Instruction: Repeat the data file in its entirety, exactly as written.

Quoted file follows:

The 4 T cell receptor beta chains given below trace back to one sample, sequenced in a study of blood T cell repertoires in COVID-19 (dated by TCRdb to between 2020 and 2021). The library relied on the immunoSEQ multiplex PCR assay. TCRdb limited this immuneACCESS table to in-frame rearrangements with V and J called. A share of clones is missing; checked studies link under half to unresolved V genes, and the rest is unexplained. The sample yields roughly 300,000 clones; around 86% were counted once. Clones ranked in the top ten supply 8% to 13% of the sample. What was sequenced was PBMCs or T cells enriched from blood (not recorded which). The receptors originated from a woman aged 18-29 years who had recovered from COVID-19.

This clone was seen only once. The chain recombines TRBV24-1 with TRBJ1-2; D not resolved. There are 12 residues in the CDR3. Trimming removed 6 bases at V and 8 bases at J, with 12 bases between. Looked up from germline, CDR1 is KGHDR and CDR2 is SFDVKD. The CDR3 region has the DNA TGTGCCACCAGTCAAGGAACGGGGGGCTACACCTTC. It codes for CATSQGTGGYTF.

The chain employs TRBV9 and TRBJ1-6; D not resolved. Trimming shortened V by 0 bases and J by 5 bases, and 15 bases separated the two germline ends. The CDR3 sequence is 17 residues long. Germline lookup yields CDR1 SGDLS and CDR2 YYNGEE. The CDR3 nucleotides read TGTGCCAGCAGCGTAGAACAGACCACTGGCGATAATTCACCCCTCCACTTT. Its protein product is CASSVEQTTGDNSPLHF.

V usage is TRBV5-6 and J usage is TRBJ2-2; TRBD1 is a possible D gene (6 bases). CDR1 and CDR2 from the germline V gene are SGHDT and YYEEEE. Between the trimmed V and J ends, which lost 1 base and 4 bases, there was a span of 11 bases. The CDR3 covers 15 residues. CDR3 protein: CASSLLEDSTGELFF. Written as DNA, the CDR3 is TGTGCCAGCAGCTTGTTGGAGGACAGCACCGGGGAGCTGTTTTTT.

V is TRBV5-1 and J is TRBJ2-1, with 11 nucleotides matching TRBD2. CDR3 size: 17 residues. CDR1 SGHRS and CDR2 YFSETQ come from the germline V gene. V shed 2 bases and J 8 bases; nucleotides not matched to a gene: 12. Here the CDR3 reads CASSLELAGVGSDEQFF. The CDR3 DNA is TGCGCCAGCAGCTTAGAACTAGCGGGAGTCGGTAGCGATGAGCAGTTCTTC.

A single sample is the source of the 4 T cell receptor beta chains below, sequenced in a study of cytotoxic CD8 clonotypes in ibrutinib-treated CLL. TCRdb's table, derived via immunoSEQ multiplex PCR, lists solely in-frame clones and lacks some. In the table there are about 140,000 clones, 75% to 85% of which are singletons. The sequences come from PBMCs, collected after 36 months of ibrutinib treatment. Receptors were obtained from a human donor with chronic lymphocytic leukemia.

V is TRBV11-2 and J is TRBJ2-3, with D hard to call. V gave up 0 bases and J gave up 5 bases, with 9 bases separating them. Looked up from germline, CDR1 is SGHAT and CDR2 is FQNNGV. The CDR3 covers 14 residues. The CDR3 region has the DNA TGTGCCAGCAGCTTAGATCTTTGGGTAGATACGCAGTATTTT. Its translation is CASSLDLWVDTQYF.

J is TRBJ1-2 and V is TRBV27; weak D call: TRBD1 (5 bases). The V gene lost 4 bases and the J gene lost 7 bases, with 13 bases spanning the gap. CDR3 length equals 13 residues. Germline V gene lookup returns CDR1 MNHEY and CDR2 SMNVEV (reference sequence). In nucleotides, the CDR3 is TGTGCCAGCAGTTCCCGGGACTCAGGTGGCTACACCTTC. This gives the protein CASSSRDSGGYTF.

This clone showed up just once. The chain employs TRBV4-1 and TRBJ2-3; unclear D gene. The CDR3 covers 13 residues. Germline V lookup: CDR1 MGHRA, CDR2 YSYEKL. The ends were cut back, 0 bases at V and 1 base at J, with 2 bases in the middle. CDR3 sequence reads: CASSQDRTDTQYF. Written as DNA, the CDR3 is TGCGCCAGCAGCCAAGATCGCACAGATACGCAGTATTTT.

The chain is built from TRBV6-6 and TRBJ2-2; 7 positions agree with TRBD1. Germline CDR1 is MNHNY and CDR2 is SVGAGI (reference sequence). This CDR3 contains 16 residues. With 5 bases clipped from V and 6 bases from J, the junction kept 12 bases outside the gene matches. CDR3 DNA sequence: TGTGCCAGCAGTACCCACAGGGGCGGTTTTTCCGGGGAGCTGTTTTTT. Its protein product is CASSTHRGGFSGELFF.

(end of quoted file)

The 4 T cell receptor beta chains given below trace back to one sample, sequenced in a study of blood T cell repertoires in COVID-19 (dated by TCRdb to between 2020 and 2021). The library relied on the immunoSEQ multiplex PCR assay. TCRdb limited this immuneACCESS table to in-frame rearrangements with V and J called. A share of clones is missing; checked studies link under half to unresolved V genes, and the rest is unexplained. The sample yields roughly 300,000 clones; around 86% were counted once. Clones ranked in the top ten supply 8% to 13% of the sample. What was sequenced was PBMCs or T cells enriched from blood (not recorded which). The receptors originated from a woman aged 18-29 years who had recovered from COVID-19.

This clone was seen only once. The chain recombines TRBV24-1 with TRBJ1-2; D not resolved. There are 12 residues in the CDR3. Trimming removed 6 bases at V and 8 bases at J, with 12 bases between. Looked up from germline, CDR1 is KGHDR and CDR2 is SFDVKD. The CDR3 region has the DNA TGTGCCACCAGTCAAGGAACGGGGGGCTACACCTTC. It codes for CATSQGTGGYTF.

The chain employs TRBV9 and TRBJ1-6; D not resolved. Trimming shortened V by 0 bases and J by 5 bases, and 15 bases separated the two germline ends. The CDR3 sequence is 17 residues long. Germline lookup yields CDR1 SGDLS and CDR2 YYNGEE. The CDR3 nucleotides read TGTGCCAGCAGCGTAGAACAGACCACTGGCGATAATTCACCCCTCCACTTT. Its protein product is CASSVEQTTGDNSPLHF.

V usage is TRBV5-6 and J usage is TRBJ2-2; TRBD1 is a possible D gene (6 bases). CDR1 and CDR2 from the germline V gene are SGHDT and YYEEEE. Between the trimmed V and J ends, which lost 1 base and 4 bases, there was a span of 11 bases. The CDR3 covers 15 residues. CDR3 protein: CASSLLEDSTGELFF. Written as DNA, the CDR3 is TGTGCCAGCAGCTTGTTGGAGGACAGCACCGGGGAGCTGTTTTTT.

V is TRBV5-1 and J is TRBJ2-1, with 11 nucleotides matching TRBD2. CDR3 size: 17 residues. CDR1 SGHRS and CDR2 YFSETQ come from the germline V gene. V shed 2 bases and J 8 bases; nucleotides not matched to a gene: 12. Here the CDR3 reads CASSLELAGVGSDEQFF. The CDR3 DNA is TGCGCCAGCAGCTTAGAACTAGCGGGAGTCGGTAGCGATGAGCAGTTCTTC.

A single sample is the source of the 4 T cell receptor beta chains below, sequenced in a study of cytotoxic CD8 clonotypes in ibrutinib-treated CLL. TCRdb's table, derived via immunoSEQ multiplex PCR, lists solely in-frame clones and lacks some. In the table there are about 140,000 clones, 75% to 85% of which are singletons. The sequences come from PBMCs, collected after 36 months of ibrutinib treatment. Receptors were obtained from a human donor with chronic lymphocytic leukemia.

V is TRBV11-2 and J is TRBJ2-3, with D hard to call. V gave up 0 bases and J gave up 5 bases, with 9 bases separating them. Looked up from germline, CDR1 is SGHAT and CDR2 is FQNNGV. The CDR3 covers 14 residues. The CDR3 region has the DNA TGTGCCAGCAGCTTAGATCTTTGGGTAGATACGCAGTATTTT. Its translation is CASSLDLWVDTQYF.

J is TRBJ1-2 and V is TRBV27; weak D call: TRBD1 (5 bases). The V gene lost 4 bases and the J gene lost 7 bases, with 13 bases spanning the gap. CDR3 length equals 13 residues. Germline V gene lookup returns CDR1 MNHEY and CDR2 SMNVEV (reference sequence). In nucleotides, the CDR3 is TGTGCCAGCAGTTCCCGGGACTCAGGTGGCTACACCTTC. This gives the protein CASSSRDSGGYTF.

This clone showed up just once. The chain employs TRBV4-1 and TRBJ2-3; unclear D gene. The CDR3 covers 13 residues. Germline V lookup: CDR1 MGHRA, CDR2 YSYEKL. The ends were cut back, 0 bases at V and 1 base at J, with 2 bases in the middle. CDR3 sequence reads: CASSQDRTDTQYF. Written as DNA, the CDR3 is TGCGCCAGCAGCCAAGATCGCACAGATACGCAGTATTTT.

The chain is built from TRBV6-6 and TRBJ2-2; 7 positions agree with TRBD1. Germline CDR1 is MNHNY and CDR2 is SVGAGI (reference sequence). This CDR3 contains 16 residues. With 5 bases clipped from V and 6 bases from J, the junction kept 12 bases outside the gene matches. CDR3 DNA sequence: TGTGCCAGCAGTACCCACAGGGGCGGTTTTTCCGGGGAGCTGTTTTTT. Its protein product is CASSTHRGGFSGELFF.